“The hard part for most people is the first $100,000. If you have a standing start at zero, getting together $100,000 is a long struggle for most people.” Charlie Munger
Buffett worked for his money and quickly started experimenting with having his money work for him (he bought his first stock at 11, farmland at 15 etc.). Once he realized he didn’t have to break his back but could use his mind, his curiosity went into overdrive.
Young Buffett followed his curiosity and turned into a learning machine.
I previously poked fun at value investors’ obsession with Buffett’s reading habits. But it’s of course true that Buffett was obsessed with learning. And that meant a lot of reading. Buffett devoured everything he could find on the subjects that interested him.
“In terms of accounting and finance, what’s the best way to teach yourself? I was interested in it from a young age. My approach was to go to the Omaha Public Library and take out every book there was on the subject. And I learned a lot. I learned a lot that wasn’t true, too.
I did it by just a tremendous amount of reading. It was easy for me because it was like going to baseball games or something of the sort.” 1999 Annual Meeting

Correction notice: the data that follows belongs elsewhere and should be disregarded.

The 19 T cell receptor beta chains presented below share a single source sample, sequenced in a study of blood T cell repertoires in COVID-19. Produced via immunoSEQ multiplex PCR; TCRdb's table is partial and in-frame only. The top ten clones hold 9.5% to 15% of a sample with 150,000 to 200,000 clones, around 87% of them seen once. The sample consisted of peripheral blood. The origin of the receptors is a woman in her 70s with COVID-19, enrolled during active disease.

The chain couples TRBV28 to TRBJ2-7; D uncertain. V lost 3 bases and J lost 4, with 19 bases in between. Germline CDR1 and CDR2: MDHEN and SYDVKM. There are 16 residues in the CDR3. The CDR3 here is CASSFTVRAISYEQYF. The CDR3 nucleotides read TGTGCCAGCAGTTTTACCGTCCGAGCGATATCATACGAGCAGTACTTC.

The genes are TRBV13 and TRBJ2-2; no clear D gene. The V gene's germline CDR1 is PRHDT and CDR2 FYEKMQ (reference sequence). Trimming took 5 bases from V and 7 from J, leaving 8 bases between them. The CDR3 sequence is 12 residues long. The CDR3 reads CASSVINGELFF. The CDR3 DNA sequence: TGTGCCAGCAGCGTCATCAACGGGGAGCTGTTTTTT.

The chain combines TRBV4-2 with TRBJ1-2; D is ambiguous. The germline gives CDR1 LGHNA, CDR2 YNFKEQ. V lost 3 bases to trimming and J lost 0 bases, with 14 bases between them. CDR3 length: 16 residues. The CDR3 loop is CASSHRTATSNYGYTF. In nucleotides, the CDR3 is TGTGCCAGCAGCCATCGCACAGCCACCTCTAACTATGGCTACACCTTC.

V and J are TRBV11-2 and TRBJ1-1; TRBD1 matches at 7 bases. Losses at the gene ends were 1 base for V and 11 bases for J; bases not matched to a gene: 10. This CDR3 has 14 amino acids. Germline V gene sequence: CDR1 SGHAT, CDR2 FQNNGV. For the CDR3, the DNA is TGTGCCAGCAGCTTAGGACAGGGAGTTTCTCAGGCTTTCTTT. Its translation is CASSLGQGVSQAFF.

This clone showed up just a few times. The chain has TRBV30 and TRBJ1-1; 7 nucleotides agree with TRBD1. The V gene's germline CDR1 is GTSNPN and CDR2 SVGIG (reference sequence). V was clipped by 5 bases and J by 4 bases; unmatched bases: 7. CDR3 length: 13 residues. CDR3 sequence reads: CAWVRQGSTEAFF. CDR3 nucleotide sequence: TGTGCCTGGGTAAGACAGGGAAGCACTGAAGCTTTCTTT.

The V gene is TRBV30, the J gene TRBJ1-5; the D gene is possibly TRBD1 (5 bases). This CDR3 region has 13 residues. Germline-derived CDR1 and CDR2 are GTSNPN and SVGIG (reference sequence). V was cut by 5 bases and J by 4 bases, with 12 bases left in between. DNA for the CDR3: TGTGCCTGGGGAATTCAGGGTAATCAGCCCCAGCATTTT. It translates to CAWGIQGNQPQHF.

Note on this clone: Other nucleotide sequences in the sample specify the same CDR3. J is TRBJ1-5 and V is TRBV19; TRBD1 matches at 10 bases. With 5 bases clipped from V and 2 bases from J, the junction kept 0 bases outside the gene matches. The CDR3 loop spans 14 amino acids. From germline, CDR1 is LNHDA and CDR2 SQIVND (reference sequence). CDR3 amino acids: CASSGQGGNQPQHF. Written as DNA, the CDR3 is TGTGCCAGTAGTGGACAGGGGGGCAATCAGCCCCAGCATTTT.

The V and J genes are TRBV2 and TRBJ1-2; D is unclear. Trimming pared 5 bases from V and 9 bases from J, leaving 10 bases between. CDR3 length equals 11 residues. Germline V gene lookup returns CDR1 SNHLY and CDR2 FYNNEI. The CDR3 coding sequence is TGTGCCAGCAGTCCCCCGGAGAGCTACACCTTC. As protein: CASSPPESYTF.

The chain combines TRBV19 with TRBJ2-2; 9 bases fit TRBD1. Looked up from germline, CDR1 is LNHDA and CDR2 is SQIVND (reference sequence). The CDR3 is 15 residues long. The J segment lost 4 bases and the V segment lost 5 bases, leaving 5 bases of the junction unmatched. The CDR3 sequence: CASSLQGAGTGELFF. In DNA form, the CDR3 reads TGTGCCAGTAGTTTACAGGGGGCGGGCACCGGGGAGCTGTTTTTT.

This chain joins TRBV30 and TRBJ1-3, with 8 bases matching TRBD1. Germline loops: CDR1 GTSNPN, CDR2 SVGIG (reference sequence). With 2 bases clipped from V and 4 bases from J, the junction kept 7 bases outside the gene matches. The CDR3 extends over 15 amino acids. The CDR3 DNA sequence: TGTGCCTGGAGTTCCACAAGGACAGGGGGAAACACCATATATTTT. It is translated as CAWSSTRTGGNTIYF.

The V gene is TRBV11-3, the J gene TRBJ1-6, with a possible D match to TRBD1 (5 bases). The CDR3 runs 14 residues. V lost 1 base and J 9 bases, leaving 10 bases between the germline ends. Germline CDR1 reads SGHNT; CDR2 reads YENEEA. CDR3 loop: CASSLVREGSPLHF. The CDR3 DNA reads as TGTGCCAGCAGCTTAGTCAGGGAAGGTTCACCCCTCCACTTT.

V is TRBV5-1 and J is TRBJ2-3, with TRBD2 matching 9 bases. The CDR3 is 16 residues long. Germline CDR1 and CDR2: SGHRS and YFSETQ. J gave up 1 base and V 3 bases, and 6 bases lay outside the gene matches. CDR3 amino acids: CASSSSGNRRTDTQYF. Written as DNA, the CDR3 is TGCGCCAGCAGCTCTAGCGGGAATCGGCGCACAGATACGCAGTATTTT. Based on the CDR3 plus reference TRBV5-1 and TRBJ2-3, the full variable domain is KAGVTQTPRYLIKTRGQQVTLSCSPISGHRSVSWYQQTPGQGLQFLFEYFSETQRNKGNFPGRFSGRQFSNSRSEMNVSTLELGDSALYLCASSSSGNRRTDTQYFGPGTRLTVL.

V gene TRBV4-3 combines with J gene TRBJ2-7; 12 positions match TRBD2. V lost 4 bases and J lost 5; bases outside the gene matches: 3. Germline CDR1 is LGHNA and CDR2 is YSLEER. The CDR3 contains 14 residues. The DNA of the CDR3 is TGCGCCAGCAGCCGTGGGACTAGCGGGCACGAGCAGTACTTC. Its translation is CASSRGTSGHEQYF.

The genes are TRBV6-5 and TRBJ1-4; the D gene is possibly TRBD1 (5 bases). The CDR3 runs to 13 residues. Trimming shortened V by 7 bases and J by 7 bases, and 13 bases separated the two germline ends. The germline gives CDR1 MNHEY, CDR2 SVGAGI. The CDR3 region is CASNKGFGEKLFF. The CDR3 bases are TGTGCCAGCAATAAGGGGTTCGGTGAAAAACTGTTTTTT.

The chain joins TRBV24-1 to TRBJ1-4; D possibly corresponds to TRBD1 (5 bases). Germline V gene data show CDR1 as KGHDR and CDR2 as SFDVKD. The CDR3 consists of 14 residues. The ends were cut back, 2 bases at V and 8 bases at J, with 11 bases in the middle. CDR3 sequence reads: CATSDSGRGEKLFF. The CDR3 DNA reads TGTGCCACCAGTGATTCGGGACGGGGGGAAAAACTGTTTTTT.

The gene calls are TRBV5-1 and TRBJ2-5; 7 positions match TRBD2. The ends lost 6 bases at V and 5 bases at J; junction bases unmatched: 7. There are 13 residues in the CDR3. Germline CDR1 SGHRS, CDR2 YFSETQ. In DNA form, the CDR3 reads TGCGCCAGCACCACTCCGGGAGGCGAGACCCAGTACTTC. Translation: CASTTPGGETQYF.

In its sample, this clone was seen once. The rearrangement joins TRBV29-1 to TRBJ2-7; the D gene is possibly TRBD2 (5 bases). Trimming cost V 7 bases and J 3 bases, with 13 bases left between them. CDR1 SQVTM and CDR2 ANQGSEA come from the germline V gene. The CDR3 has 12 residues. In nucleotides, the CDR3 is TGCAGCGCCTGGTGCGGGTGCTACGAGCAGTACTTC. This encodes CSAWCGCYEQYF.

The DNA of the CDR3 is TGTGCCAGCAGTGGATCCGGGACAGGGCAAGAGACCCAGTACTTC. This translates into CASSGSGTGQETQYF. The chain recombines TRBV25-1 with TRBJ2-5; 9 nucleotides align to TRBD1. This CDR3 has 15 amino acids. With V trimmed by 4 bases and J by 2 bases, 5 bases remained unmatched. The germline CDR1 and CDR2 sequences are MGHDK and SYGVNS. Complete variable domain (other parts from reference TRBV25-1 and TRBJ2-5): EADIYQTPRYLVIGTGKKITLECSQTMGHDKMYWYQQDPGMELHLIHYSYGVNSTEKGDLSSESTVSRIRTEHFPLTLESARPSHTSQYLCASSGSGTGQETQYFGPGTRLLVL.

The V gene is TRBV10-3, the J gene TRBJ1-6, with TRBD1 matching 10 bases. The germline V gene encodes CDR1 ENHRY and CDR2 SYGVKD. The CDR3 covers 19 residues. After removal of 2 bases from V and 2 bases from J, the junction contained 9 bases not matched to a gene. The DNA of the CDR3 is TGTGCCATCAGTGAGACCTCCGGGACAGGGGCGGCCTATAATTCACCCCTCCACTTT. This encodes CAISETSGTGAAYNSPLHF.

“When I started, I went through the pages of the manuals page by page. I probably went through 20,000 pages in the Moody’s industrial, transportation, banks and finance manuals. And I did it twice. And I actually, you know, looked at every business. I didn’t look very hard at some.” 2001 Annual Meeting
This included some pretty niche stuff. Buffett worked at his grandfather’s grocery store and developed a lifelong interest in retail. He read “a shelf full of back issues of the Progressive Grocer.” Schroeder observed dryly that “subjects like ‘how to stock a meat department’ fascinated him.”
“I read all kinds of business publications. I read a lot of industry publications…. I’ll grab whatever comes in the morning. American Banker comes every day, so I’ll read that. I’ll read the Wall Street Journal. Obviously. I’ll read Editor and Publisher, I’ll read Broadcasting, I’ll read Property Casualty Review, I’ll read Jeffrey Meyer’s Beverage Digest. I’ll read everything. And I own 100 shares of almost every stock I can think of just so I know I’ll get all the reports. And I carry around prospectuses and proxy material.” 1991 lecture at the University of Notre Dame via The Joys of Compounding.
Buffett was so obsessed with learning about business that by the time he enrolled at Wharton a classmate commented that “Warren came to the conclusion that there wasn’t anything Wharton could teach him. And he was right.”
Follow your genuine curiosity. Become a sponge for information and go as deep as you can.
Young Buffett found fun and creative ways to practice his skills.